79 F.3d 1141
Jane DOE, individually and as next friend of her minor son;
Edward J. ALFRED, individually and in his capacity as a
teacher at Jefferson Elementary Center; Ronald V. Stoops,
individually and in his capacity as a teacher at Jefferson
Elementary Center; William D. Staats, Doctor; Dan Curry,
Doctor, individually and in his capacity as Superintendent
of Schools of Wood County; The Wood County Board of
Education, a public corporation, Defendants--Appellees.
United States Court of Appeals, Fourth Circuit.
Submitted: Feb. 6, 1996.
Decided: March 19, 1996.
NOTICE: Fourth Circuit Local Rule 36(c) states that citation of unpublished dispositions is disfavored except for establishing res judicata, estoppel, or the law of the case and requires service of copies of cited unpublished dispositions of the Fourth Circuit.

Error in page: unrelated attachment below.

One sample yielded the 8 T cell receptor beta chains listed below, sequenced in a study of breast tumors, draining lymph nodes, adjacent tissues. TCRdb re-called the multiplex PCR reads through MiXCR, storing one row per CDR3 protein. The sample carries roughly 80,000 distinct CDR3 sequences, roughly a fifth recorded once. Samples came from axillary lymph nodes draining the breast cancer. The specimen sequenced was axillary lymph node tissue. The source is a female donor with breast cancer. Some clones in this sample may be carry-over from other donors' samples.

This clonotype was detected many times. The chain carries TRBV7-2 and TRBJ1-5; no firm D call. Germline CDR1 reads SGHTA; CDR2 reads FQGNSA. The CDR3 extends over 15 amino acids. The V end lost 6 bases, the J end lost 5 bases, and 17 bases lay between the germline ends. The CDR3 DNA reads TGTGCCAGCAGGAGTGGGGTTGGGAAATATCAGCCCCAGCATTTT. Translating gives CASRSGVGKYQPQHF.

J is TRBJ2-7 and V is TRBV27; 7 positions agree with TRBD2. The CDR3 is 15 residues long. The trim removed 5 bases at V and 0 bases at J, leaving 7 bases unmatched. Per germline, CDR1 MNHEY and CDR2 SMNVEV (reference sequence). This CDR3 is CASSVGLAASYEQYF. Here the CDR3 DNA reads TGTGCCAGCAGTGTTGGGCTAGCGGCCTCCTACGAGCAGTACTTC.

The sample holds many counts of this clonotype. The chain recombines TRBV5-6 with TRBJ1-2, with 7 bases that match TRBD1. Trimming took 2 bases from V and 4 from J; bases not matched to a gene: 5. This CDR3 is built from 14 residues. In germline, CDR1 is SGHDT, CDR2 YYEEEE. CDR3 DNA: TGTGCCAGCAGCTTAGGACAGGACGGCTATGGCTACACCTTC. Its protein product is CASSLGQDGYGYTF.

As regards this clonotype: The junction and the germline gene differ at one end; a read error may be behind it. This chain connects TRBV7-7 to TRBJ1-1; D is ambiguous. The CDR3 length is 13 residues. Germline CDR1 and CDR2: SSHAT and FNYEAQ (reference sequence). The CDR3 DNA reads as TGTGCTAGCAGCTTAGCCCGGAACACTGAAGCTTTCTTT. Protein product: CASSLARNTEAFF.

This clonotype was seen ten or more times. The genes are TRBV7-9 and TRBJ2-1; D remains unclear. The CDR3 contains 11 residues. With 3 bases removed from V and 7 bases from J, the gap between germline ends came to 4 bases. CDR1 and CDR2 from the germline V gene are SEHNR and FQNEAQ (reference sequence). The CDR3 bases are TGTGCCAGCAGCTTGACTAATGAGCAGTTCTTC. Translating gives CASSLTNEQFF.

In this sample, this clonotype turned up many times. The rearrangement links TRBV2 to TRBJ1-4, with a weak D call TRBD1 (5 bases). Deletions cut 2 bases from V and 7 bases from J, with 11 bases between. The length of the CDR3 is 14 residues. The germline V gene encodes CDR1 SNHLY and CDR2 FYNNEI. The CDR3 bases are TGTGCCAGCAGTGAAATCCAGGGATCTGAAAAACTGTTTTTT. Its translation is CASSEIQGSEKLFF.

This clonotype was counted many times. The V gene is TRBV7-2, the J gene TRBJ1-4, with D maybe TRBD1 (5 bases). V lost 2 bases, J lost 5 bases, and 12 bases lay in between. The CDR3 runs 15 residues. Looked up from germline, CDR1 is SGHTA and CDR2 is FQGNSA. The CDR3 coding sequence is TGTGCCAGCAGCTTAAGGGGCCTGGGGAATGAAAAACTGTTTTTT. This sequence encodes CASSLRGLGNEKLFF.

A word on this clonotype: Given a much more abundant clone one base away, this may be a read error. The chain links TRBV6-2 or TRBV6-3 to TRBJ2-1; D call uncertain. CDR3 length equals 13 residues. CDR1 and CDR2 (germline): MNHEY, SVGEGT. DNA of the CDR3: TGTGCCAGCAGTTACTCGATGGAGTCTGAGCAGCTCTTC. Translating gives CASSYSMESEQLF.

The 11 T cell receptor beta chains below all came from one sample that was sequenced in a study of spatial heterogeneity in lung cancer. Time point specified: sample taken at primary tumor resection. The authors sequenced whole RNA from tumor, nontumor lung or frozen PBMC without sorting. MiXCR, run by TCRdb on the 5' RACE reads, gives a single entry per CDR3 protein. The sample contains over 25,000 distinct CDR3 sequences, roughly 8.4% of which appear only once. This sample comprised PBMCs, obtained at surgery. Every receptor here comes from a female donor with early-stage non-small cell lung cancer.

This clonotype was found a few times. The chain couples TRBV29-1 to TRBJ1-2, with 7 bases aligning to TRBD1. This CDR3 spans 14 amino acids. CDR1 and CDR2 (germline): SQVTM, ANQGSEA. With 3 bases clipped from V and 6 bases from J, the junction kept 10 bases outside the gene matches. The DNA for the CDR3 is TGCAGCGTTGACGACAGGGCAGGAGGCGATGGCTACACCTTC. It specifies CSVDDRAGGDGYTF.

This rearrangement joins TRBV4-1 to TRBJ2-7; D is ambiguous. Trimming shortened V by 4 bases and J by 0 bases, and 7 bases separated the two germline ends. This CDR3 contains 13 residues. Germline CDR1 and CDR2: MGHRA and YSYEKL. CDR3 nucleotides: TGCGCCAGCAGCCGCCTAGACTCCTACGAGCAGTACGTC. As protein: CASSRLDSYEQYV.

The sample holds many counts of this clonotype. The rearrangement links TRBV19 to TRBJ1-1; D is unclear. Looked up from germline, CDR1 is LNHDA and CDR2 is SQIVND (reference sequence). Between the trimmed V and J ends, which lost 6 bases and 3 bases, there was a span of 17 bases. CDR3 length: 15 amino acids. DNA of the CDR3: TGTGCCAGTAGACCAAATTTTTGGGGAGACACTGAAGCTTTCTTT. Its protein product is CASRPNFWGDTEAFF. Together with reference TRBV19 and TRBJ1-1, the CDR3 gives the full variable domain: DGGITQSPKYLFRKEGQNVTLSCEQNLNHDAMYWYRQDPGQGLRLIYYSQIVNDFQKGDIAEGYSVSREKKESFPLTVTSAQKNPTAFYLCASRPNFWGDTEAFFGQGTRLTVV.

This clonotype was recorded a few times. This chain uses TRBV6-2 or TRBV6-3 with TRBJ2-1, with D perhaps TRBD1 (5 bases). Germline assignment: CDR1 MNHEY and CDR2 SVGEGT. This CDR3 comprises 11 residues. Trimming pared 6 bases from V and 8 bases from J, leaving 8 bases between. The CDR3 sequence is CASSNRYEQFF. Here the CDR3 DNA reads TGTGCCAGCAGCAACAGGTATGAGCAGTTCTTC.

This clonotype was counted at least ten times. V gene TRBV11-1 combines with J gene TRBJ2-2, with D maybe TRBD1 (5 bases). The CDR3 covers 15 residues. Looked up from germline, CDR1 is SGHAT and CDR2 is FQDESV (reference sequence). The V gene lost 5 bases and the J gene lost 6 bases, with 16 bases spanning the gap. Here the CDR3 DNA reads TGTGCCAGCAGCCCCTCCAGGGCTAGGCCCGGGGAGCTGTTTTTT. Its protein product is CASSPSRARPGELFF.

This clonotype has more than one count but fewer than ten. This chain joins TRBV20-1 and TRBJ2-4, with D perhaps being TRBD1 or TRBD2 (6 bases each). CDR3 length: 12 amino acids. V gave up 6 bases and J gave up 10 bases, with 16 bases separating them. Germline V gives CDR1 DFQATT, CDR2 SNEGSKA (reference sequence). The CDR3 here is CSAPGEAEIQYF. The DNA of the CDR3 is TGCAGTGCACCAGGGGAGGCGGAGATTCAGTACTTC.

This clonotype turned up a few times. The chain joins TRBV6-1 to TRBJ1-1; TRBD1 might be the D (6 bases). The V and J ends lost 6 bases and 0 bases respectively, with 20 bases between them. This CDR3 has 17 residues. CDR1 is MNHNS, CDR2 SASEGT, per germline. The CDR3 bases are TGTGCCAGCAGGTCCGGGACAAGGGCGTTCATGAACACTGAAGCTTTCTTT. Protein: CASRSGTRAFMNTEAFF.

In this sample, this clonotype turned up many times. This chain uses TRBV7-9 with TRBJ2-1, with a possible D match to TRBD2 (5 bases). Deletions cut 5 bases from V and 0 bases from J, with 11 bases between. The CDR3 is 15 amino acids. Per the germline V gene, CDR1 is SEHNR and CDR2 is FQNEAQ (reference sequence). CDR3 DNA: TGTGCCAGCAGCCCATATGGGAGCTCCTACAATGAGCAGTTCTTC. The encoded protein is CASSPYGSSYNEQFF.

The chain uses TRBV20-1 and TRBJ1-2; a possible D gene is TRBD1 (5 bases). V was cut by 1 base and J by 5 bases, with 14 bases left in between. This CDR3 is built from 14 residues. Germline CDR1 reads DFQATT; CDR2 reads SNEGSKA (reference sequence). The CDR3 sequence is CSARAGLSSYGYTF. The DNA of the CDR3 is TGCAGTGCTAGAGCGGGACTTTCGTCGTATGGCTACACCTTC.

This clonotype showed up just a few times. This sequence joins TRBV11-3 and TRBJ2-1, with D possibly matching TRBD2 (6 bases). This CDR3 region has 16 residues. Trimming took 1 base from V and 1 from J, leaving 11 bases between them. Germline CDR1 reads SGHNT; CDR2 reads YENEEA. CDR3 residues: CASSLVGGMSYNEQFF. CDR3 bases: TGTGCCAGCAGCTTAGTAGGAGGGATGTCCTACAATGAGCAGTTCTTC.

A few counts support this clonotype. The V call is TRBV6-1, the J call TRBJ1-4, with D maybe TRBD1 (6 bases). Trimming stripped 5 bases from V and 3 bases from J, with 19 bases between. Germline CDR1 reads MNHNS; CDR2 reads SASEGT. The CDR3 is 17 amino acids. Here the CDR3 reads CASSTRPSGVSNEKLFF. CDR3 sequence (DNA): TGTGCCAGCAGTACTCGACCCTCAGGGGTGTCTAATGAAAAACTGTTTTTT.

Michael J. Sharley, Westover, West Virginia, for Appellants.
Claudia West Bentley, Robert James Kent, Bowles, Rice, McDavid, Graff & Love, Martinsburg, West Virginia, for Appellees.
Before HALL, MURNAGHAN, and MOTZ, Circuit Judges.
Appellants appeal the district court's order dismissing without prejudice Appellants' statutory and related constitutional claims for denial of a free and appropriate public education. We grant the Appellees' motion and dismiss the appeal for lack of jurisdiction.
Under 28 U.S.C. § 1291 (1988) this court has jurisdiction over appeals from final orders. A final order is one which disposes of all issues in dispute as to all parties. It "ends the litigation on the merits and leaves nothing for the court to do but execute the judgment." Catlin v. United States, 324 U.S. 229, 233 (1945). As the order appealed from is not a final order, it is not appealable under 28 U.S.C. § 1291. The district court has not directed entry of final judgment as to particular claims or parties under Fed.R.Civ.P. 54(b), nor is the order appealable under the provisions of 28 U.S.C. § 1292 (1988). Finally, the order is not appealable as a collateral order under Cohen v. Beneficial Industrial Loan Corp., 337 U.S. 541 (1949). We dispense with oral argument because the facts and legal contentions are adequately presented in the materials before the court and argument would not aid the decisional process.